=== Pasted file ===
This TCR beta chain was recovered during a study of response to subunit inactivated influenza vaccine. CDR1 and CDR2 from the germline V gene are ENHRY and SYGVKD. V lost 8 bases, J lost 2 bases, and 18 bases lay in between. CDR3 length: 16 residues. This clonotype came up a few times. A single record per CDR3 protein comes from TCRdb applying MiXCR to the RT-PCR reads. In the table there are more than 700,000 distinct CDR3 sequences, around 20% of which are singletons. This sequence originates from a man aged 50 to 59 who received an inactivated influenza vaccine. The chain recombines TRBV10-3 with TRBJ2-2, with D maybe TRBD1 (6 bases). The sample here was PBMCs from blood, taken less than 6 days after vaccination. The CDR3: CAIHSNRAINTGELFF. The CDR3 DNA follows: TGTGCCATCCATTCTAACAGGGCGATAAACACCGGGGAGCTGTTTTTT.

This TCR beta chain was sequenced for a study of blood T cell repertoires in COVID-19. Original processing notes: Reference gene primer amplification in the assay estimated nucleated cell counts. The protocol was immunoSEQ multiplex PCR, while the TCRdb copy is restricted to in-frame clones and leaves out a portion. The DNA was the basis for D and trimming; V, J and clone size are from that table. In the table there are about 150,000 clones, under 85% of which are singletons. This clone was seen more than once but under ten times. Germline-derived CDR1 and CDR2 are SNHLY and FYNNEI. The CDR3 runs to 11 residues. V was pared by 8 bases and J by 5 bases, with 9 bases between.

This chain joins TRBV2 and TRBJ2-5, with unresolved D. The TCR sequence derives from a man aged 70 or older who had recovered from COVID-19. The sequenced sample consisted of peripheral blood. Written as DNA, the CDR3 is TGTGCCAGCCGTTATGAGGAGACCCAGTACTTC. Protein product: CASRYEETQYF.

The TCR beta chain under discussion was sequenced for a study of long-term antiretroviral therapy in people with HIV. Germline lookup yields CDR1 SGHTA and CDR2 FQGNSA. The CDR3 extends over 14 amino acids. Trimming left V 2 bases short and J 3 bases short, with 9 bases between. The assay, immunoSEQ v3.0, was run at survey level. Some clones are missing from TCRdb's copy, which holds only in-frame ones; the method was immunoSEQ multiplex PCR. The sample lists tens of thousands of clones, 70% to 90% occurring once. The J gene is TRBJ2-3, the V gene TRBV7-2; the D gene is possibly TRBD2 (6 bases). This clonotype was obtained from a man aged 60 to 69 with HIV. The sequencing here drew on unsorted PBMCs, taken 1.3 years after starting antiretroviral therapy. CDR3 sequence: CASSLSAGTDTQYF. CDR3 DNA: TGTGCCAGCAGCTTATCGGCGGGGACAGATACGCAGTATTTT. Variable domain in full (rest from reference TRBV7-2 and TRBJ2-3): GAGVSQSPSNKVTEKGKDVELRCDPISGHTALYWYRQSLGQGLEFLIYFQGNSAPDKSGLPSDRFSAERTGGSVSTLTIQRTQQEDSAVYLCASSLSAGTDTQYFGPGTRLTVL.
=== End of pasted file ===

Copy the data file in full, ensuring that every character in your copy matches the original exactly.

This TCR beta chain was recovered during a study of response to subunit inactivated influenza vaccine. CDR1 and CDR2 from the germline V gene are ENHRY and SYGVKD. V lost 8 bases, J lost 2 bases, and 18 bases lay in between. CDR3 length: 16 residues. This clonotype came up a few times. A single record per CDR3 protein comes from TCRdb applying MiXCR to the RT-PCR reads. In the table there are more than 700,000 distinct CDR3 sequences, around 20% of which are singletons. This sequence originates from a man aged 50 to 59 who received an inactivated influenza vaccine. The chain recombines TRBV10-3 with TRBJ2-2, with D maybe TRBD1 (6 bases). The sample here was PBMCs from blood, taken less than 6 days after vaccination. The CDR3: CAIHSNRAINTGELFF. The CDR3 DNA follows: TGTGCCATCCATTCTAACAGGGCGATAAACACCGGGGAGCTGTTTTTT.

This TCR beta chain was sequenced for a study of blood T cell repertoires in COVID-19. Original processing notes: Reference gene primer amplification in the assay estimated nucleated cell counts. The protocol was immunoSEQ multiplex PCR, while the TCRdb copy is restricted to in-frame clones and leaves out a portion. The DNA was the basis for D and trimming; V, J and clone size are from that table. In the table there are about 150,000 clones, under 85% of which are singletons. This clone was seen more than once but under ten times. Germline-derived CDR1 and CDR2 are SNHLY and FYNNEI. The CDR3 runs to 11 residues. V was pared by 8 bases and J by 5 bases, with 9 bases between.

This chain joins TRBV2 and TRBJ2-5, with unresolved D. The TCR sequence derives from a man aged 70 or older who had recovered from COVID-19. The sequenced sample consisted of peripheral blood. Written as DNA, the CDR3 is TGTGCCAGCCGTTATGAGGAGACCCAGTACTTC. Protein product: CASRYEETQYF.

The TCR beta chain under discussion was sequenced for a study of long-term antiretroviral therapy in people with HIV. Germline lookup yields CDR1 SGHTA and CDR2 FQGNSA. The CDR3 extends over 14 amino acids. Trimming left V 2 bases short and J 3 bases short, with 9 bases between. The assay, immunoSEQ v3.0, was run at survey level. Some clones are missing from TCRdb's copy, which holds only in-frame ones; the method was immunoSEQ multiplex PCR. The sample lists tens of thousands of clones, 70% to 90% occurring once. The J gene is TRBJ2-3, the V gene TRBV7-2; the D gene is possibly TRBD2 (6 bases). This clonotype was obtained from a man aged 60 to 69 with HIV. The sequencing here drew on unsorted PBMCs, taken 1.3 years after starting antiretroviral therapy. CDR3 sequence: CASSLSAGTDTQYF. CDR3 DNA: TGTGCCAGCAGCTTATCGGCGGGGACAGATACGCAGTATTTT. Variable domain in full (rest from reference TRBV7-2 and TRBJ2-3): GAGVSQSPSNKVTEKGKDVELRCDPISGHTALYWYRQSLGQGLEFLIYFQGNSAPDKSGLPSDRFSAERTGGSVSTLTIQRTQQEDSAVYLCASSLSAGTDTQYFGPGTRLTVL.